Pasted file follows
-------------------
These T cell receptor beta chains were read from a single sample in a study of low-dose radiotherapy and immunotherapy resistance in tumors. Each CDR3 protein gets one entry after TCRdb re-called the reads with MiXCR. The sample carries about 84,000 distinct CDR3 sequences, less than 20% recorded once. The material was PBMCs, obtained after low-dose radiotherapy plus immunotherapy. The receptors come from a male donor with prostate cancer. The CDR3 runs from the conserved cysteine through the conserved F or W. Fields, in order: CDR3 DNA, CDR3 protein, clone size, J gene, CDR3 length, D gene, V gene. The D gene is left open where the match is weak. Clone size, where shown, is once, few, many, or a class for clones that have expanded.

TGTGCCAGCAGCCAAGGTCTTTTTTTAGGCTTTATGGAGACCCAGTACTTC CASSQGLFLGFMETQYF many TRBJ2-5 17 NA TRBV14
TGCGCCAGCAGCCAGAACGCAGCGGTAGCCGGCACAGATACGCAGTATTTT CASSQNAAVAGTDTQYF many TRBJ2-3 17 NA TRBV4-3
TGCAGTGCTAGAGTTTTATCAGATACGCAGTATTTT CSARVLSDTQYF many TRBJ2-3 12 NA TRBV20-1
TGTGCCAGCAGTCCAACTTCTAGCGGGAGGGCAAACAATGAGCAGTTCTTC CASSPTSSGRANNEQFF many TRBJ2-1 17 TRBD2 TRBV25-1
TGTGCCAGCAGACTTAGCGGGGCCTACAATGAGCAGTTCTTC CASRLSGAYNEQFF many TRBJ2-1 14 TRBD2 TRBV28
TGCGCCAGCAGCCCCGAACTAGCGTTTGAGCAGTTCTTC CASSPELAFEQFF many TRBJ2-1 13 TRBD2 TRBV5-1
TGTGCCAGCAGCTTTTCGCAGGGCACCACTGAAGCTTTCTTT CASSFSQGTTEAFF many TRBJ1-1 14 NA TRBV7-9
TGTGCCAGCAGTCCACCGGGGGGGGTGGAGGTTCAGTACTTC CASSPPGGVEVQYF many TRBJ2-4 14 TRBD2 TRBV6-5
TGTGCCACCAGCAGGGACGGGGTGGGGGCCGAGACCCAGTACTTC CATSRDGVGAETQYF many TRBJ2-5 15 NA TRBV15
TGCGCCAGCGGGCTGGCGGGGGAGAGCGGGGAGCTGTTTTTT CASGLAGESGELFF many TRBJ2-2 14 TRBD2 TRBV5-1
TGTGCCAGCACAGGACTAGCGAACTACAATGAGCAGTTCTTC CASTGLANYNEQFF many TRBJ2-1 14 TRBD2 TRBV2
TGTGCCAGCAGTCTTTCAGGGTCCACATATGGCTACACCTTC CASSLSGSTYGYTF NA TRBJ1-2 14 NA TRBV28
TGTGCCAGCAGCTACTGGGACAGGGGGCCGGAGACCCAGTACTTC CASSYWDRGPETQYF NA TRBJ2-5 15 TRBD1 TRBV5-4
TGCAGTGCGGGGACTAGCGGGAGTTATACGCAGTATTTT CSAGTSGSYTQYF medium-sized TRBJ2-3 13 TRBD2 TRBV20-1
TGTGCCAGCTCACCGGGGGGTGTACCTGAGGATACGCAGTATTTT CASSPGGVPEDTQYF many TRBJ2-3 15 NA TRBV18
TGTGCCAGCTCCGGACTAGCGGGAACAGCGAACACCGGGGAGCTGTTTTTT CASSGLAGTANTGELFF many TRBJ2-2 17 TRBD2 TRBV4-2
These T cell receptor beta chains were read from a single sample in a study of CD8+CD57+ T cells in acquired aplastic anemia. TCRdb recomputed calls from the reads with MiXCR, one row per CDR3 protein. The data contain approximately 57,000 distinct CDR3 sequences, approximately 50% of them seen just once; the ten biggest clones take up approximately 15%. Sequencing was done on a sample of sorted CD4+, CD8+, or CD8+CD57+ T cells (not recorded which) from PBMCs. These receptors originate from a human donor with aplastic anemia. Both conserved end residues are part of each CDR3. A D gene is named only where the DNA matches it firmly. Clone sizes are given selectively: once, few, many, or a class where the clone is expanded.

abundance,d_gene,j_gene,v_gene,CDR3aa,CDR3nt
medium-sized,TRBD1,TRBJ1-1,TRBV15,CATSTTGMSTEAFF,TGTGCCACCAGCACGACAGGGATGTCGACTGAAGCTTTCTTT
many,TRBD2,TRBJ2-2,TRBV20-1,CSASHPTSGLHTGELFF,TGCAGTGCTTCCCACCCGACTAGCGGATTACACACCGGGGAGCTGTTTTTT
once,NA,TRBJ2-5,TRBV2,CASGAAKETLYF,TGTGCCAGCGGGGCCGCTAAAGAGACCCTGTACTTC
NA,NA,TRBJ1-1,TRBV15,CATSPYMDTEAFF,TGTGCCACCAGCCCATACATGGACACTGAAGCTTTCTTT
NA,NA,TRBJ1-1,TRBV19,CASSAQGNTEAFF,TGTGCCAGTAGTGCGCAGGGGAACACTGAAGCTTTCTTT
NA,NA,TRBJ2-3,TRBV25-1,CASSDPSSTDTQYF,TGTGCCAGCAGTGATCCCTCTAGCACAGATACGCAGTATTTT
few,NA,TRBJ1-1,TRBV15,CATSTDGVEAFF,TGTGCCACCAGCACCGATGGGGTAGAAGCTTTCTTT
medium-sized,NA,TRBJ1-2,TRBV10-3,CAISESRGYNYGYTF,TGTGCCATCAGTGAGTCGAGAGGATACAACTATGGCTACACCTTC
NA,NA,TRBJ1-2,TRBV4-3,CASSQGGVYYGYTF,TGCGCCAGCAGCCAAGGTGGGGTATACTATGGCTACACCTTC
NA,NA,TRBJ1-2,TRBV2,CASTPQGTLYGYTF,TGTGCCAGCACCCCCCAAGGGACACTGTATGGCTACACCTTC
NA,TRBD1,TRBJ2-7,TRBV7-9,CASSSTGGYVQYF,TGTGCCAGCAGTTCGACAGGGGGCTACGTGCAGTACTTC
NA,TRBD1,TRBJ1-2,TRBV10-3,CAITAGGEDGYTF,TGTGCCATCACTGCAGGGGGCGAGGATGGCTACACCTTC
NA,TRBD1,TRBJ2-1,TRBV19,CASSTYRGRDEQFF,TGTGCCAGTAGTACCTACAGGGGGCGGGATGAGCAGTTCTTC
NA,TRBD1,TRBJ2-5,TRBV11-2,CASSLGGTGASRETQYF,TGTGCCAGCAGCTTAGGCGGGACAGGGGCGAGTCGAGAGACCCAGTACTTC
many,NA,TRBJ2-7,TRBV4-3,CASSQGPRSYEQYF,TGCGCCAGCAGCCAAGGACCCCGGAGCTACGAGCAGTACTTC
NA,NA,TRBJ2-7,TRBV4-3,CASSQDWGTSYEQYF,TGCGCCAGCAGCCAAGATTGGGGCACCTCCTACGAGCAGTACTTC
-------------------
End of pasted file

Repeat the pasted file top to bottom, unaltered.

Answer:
These T cell receptor beta chains were read from a single sample in a study of low-dose radiotherapy and immunotherapy resistance in tumors. Each CDR3 protein gets one entry after TCRdb re-called the reads with MiXCR. The sample carries about 84,000 distinct CDR3 sequences, less than 20% recorded once. The material was PBMCs, obtained after low-dose radiotherapy plus immunotherapy. The receptors come from a male donor with prostate cancer. The CDR3 runs from the conserved cysteine through the conserved F or W. Fields, in order: CDR3 DNA, CDR3 protein, clone size, J gene, CDR3 length, D gene, V gene. The D gene is left open where the match is weak. Clone size, where shown, is once, few, many, or a class for clones that have expanded.

TGTGCCAGCAGCCAAGGTCTTTTTTTAGGCTTTATGGAGACCCAGTACTTC CASSQGLFLGFMETQYF many TRBJ2-5 17 NA TRBV14
TGCGCCAGCAGCCAGAACGCAGCGGTAGCCGGCACAGATACGCAGTATTTT CASSQNAAVAGTDTQYF many TRBJ2-3 17 NA TRBV4-3
TGCAGTGCTAGAGTTTTATCAGATACGCAGTATTTT CSARVLSDTQYF many TRBJ2-3 12 NA TRBV20-1
TGTGCCAGCAGTCCAACTTCTAGCGGGAGGGCAAACAATGAGCAGTTCTTC CASSPTSSGRANNEQFF many TRBJ2-1 17 TRBD2 TRBV25-1
TGTGCCAGCAGACTTAGCGGGGCCTACAATGAGCAGTTCTTC CASRLSGAYNEQFF many TRBJ2-1 14 TRBD2 TRBV28
TGCGCCAGCAGCCCCGAACTAGCGTTTGAGCAGTTCTTC CASSPELAFEQFF many TRBJ2-1 13 TRBD2 TRBV5-1
TGTGCCAGCAGCTTTTCGCAGGGCACCACTGAAGCTTTCTTT CASSFSQGTTEAFF many TRBJ1-1 14 NA TRBV7-9
TGTGCCAGCAGTCCACCGGGGGGGGTGGAGGTTCAGTACTTC CASSPPGGVEVQYF many TRBJ2-4 14 TRBD2 TRBV6-5
TGTGCCACCAGCAGGGACGGGGTGGGGGCCGAGACCCAGTACTTC CATSRDGVGAETQYF many TRBJ2-5 15 NA TRBV15
TGCGCCAGCGGGCTGGCGGGGGAGAGCGGGGAGCTGTTTTTT CASGLAGESGELFF many TRBJ2-2 14 TRBD2 TRBV5-1
TGTGCCAGCACAGGACTAGCGAACTACAATGAGCAGTTCTTC CASTGLANYNEQFF many TRBJ2-1 14 TRBD2 TRBV2
TGTGCCAGCAGTCTTTCAGGGTCCACATATGGCTACACCTTC CASSLSGSTYGYTF NA TRBJ1-2 14 NA TRBV28
TGTGCCAGCAGCTACTGGGACAGGGGGCCGGAGACCCAGTACTTC CASSYWDRGPETQYF NA TRBJ2-5 15 TRBD1 TRBV5-4
TGCAGTGCGGGGACTAGCGGGAGTTATACGCAGTATTTT CSAGTSGSYTQYF medium-sized TRBJ2-3 13 TRBD2 TRBV20-1
TGTGCCAGCTCACCGGGGGGTGTACCTGAGGATACGCAGTATTTT CASSPGGVPEDTQYF many TRBJ2-3 15 NA TRBV18
TGTGCCAGCTCCGGACTAGCGGGAACAGCGAACACCGGGGAGCTGTTTTTT CASSGLAGTANTGELFF many TRBJ2-2 17 TRBD2 TRBV4-2
These T cell receptor beta chains were read from a single sample in a study of CD8+CD57+ T cells in acquired aplastic anemia. TCRdb recomputed calls from the reads with MiXCR, one row per CDR3 protein. The data contain approximately 57,000 distinct CDR3 sequences, approximately 50% of them seen just once; the ten biggest clones take up approximately 15%. Sequencing was done on a sample of sorted CD4+, CD8+, or CD8+CD57+ T cells (not recorded which) from PBMCs. These receptors originate from a human donor with aplastic anemia. Both conserved end residues are part of each CDR3. A D gene is named only where the DNA matches it firmly. Clone sizes are given selectively: once, few, many, or a class where the clone is expanded.

abundance,d_gene,j_gene,v_gene,CDR3aa,CDR3nt
medium-sized,TRBD1,TRBJ1-1,TRBV15,CATSTTGMSTEAFF,TGTGCCACCAGCACGACAGGGATGTCGACTGAAGCTTTCTTT
many,TRBD2,TRBJ2-2,TRBV20-1,CSASHPTSGLHTGELFF,TGCAGTGCTTCCCACCCGACTAGCGGATTACACACCGGGGAGCTGTTTTTT
once,NA,TRBJ2-5,TRBV2,CASGAAKETLYF,TGTGCCAGCGGGGCCGCTAAAGAGACCCTGTACTTC
NA,NA,TRBJ1-1,TRBV15,CATSPYMDTEAFF,TGTGCCACCAGCCCATACATGGACACTGAAGCTTTCTTT
NA,NA,TRBJ1-1,TRBV19,CASSAQGNTEAFF,TGTGCCAGTAGTGCGCAGGGGAACACTGAAGCTTTCTTT
NA,NA,TRBJ2-3,TRBV25-1,CASSDPSSTDTQYF,TGTGCCAGCAGTGATCCCTCTAGCACAGATACGCAGTATTTT
few,NA,TRBJ1-1,TRBV15,CATSTDGVEAFF,TGTGCCACCAGCACCGATGGGGTAGAAGCTTTCTTT
medium-sized,NA,TRBJ1-2,TRBV10-3,CAISESRGYNYGYTF,TGTGCCATCAGTGAGTCGAGAGGATACAACTATGGCTACACCTTC
NA,NA,TRBJ1-2,TRBV4-3,CASSQGGVYYGYTF,TGCGCCAGCAGCCAAGGTGGGGTATACTATGGCTACACCTTC
NA,NA,TRBJ1-2,TRBV2,CASTPQGTLYGYTF,TGTGCCAGCACCCCCCAAGGGACACTGTATGGCTACACCTTC
NA,TRBD1,TRBJ2-7,TRBV7-9,CASSSTGGYVQYF,TGTGCCAGCAGTTCGACAGGGGGCTACGTGCAGTACTTC
NA,TRBD1,TRBJ1-2,TRBV10-3,CAITAGGEDGYTF,TGTGCCATCACTGCAGGGGGCGAGGATGGCTACACCTTC
NA,TRBD1,TRBJ2-1,TRBV19,CASSTYRGRDEQFF,TGTGCCAGTAGTACCTACAGGGGGCGGGATGAGCAGTTCTTC
NA,TRBD1,TRBJ2-5,TRBV11-2,CASSLGGTGASRETQYF,TGTGCCAGCAGCTTAGGCGGGACAGGGGCGAGTCGAGAGACCCAGTACTTC
many,NA,TRBJ2-7,TRBV4-3,CASSQGPRSYEQYF,TGCGCCAGCAGCCAAGGACCCCGGAGCTACGAGCAGTACTTC
NA,NA,TRBJ2-7,TRBV4-3,CASSQDWGTSYEQYF,TGCGCCAGCAGCCAAGATTGGGGCACCTCCTACGAGCAGTACTTC